Death at the Station: Russian Cluster Munition Attack in Kramatorsk, Ukraine

A Russian Cluster Munition Attack on the Kramatorsk Train Station in Eastern Ukraine.


Human Rights Watch


Kramatorsk, Ukraine



On April 8, 2022 at 10:28am, a Tochka-U missile equipped with a cluster munition warhead dropped fifty small bombs, known as submunitions, over the train tracks and station in Kramatorsk, Ukraine. The attack, which appears to have been launched from Russian-controlled territory in eastern Ukraine, remains one of the deadliest single incidents for civilians since Russia’s full-scale invasion of Ukraine began on February 24, 2022.

SITU Research and Human Rights Watch (HRW) analyzed the impact of this fatal strike that killed and injured dozens of people who were evacuating Kramatorsk. "Death at the Station: Russian Cluster Munition Attack in Kramatorsk” is a new investigation that reconstructs the sequence of events surrounding the attack, and combines witness testimony, video documentation capturing before and after the strike, and a performance-based weapons analysis. By situating the evidence within a 3D model of the Kramatorsk Train Station and its surrounding area, our research teams were able to establish that the strike was an indiscriminate and disproportionate attack on civilians and civilian infrastructure. A comprehensive, investigative report with additional details can be accessed here.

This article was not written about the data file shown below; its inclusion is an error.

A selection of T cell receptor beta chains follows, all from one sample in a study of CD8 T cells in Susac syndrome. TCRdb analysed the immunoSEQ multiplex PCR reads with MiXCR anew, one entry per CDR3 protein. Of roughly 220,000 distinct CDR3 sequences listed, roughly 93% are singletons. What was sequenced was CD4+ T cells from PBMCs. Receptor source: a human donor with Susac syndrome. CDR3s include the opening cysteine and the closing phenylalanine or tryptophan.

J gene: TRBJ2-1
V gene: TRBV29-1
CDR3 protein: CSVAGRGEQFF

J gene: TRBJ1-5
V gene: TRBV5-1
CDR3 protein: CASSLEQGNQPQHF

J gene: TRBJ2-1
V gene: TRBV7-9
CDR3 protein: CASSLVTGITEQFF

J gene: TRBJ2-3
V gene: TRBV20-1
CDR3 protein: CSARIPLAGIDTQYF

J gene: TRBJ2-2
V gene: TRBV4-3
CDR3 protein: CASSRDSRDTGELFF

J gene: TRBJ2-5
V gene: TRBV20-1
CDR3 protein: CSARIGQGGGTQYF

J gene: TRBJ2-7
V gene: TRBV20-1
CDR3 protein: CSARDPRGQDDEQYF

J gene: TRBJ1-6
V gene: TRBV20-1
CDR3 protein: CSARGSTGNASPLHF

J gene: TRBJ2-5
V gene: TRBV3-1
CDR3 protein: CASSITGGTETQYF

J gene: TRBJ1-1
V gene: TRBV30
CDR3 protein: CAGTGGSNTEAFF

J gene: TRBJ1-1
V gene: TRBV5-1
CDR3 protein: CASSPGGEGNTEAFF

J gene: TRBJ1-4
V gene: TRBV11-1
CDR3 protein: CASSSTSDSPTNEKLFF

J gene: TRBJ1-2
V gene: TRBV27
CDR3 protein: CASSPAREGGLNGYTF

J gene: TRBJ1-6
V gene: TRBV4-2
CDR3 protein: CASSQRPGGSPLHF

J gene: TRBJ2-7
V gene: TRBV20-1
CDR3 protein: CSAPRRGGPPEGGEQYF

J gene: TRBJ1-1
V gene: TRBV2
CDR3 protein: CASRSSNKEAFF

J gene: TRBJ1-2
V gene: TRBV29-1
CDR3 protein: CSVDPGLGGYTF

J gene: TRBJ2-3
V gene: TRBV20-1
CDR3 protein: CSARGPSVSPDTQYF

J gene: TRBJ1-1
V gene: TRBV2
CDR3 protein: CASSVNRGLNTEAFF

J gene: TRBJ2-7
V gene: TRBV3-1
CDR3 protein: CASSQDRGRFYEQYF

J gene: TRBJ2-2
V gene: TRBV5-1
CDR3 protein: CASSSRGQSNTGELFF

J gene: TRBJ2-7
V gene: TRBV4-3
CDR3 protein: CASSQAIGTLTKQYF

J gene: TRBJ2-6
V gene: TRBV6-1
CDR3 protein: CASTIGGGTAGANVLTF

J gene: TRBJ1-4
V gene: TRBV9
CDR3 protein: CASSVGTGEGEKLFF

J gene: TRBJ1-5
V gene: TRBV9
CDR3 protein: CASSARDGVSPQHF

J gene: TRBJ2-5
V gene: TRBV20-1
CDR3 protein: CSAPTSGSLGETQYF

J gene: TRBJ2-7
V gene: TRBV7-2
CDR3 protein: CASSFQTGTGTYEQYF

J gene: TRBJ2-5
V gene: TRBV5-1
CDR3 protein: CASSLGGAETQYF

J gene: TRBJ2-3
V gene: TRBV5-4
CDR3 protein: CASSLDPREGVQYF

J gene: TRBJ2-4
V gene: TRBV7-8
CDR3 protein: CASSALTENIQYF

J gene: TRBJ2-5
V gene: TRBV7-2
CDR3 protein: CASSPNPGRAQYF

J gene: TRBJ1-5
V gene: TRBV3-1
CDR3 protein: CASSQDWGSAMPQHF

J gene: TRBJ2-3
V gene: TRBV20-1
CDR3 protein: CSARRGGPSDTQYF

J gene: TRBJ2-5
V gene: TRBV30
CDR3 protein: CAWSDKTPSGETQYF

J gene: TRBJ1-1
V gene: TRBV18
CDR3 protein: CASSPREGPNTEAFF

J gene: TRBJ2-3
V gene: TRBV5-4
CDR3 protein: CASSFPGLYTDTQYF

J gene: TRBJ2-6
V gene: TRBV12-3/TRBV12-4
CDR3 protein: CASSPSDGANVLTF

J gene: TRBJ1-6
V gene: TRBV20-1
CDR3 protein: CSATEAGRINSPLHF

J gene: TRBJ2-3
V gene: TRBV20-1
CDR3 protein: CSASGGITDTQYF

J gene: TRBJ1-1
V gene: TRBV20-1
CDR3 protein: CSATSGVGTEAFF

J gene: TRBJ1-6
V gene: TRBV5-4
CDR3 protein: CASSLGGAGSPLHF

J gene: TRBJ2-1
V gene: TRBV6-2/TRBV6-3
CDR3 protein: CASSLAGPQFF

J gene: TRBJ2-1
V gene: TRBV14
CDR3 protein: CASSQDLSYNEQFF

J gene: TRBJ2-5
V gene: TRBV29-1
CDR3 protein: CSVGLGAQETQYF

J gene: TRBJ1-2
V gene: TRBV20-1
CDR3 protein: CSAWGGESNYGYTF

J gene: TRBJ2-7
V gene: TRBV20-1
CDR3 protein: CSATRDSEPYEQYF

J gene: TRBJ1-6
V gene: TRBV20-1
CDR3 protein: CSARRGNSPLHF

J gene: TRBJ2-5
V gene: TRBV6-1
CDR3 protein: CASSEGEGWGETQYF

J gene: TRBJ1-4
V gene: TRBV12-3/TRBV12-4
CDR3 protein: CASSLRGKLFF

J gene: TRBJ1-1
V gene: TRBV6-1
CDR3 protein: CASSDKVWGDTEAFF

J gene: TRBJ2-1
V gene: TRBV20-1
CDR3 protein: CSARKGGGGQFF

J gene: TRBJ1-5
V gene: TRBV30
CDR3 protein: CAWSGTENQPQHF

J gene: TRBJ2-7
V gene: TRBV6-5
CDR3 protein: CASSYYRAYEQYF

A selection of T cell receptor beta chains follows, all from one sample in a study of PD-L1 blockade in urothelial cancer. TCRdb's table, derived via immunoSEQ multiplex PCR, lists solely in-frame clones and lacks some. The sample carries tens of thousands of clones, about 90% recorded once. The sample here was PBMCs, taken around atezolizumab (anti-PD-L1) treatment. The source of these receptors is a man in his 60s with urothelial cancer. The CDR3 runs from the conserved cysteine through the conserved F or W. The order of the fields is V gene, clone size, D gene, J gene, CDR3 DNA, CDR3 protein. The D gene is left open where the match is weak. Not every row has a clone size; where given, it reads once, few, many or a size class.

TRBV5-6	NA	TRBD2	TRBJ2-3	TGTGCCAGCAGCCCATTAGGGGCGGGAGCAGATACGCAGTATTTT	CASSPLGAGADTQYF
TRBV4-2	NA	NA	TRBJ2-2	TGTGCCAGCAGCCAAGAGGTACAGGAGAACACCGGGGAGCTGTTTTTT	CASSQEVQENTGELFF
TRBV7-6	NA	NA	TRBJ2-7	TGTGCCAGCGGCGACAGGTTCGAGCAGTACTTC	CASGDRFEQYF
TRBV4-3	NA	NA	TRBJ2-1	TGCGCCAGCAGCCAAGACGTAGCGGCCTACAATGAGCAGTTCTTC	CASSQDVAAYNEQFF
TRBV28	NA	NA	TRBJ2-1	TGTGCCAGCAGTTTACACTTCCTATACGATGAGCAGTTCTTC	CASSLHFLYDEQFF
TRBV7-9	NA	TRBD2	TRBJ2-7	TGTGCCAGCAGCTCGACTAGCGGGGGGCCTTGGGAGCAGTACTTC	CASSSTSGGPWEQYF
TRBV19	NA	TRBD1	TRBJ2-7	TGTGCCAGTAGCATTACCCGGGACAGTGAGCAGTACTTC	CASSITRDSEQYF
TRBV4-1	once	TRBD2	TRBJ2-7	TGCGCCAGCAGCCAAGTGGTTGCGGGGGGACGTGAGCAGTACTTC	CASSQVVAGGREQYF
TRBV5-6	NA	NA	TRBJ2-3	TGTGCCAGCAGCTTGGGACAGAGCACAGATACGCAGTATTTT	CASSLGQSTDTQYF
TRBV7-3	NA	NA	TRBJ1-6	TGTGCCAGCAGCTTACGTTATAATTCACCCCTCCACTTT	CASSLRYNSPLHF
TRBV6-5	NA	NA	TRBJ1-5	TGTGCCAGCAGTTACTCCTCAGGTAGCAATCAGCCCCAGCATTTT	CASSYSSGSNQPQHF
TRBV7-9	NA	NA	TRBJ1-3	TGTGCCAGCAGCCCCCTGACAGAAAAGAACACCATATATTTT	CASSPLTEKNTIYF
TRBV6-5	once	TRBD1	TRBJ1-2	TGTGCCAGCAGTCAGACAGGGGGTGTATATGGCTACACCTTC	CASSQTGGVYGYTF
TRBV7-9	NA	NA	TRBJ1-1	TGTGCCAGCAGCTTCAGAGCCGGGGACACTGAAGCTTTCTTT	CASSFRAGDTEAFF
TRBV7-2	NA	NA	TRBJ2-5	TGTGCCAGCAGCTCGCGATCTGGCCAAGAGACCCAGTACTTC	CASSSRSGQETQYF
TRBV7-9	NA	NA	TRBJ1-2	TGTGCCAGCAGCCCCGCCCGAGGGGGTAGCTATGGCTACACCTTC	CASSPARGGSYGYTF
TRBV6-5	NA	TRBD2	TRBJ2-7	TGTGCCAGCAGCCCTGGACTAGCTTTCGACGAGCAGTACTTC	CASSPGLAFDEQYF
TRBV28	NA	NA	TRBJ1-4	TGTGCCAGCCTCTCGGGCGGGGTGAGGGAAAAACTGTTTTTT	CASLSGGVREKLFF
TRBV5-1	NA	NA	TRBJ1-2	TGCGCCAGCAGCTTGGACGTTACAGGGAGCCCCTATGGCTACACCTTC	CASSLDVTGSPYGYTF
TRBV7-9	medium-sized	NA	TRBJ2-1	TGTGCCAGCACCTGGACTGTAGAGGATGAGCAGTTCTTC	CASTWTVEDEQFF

Under the Geneva Conventions Additional Protocol I (1977) and by customary international law, an indiscriminate attack is characterized when “an attack disproportionately causes civilian loss of life, damage, or injury, which would be excessive in relation to the tangible and direct military advantage anticipated.”

Using footage from journalists who were documenting the evacuations, as well as videos captured by civilians, we assessed footage from April 8 taken at various vantage points: the train’s platform, the interior of the station, and those already located on the train. We then synched the movement of people with numbers, which allowed us to confirm that over 500 people were present at the time of the attack. Establishing this headcount was essential for corroborating the fact that the station was populated with civilians who were attempting to evacuate. While train tracks can indeed be legitimate military targets due to their use for military transportation, the Kramatorsk Train Station was being used as a central hub for those fleeing Kramatorsk.

To illustrate the bomb’s lethal consequences, we conducted a performance-based analysis of the Tochka-U coupled with a splatter analysis in order to show how each warhead indiscriminately disperses 50 9N24 fragmentation submunitions. We cross-referenced video and photographic documentation from five distinct locations near the train’s platform–areas that were struck by the submunitions. This allowed us to trace the pattern set off by each submunition.

Specifically, we estimated the minimum radius of how each submunition impact falls in order to show the wide area of coverage. Because footage of the moments the Tochka-U’s submunitions striking the rail station were not available, we assembled a simulation demonstrating the basic principle of how the 50 submunitions combine to cover an area approximate to the size of a football field. Anything within this area should be considered indiscriminate, especially when deployed in densely populated civilian areas.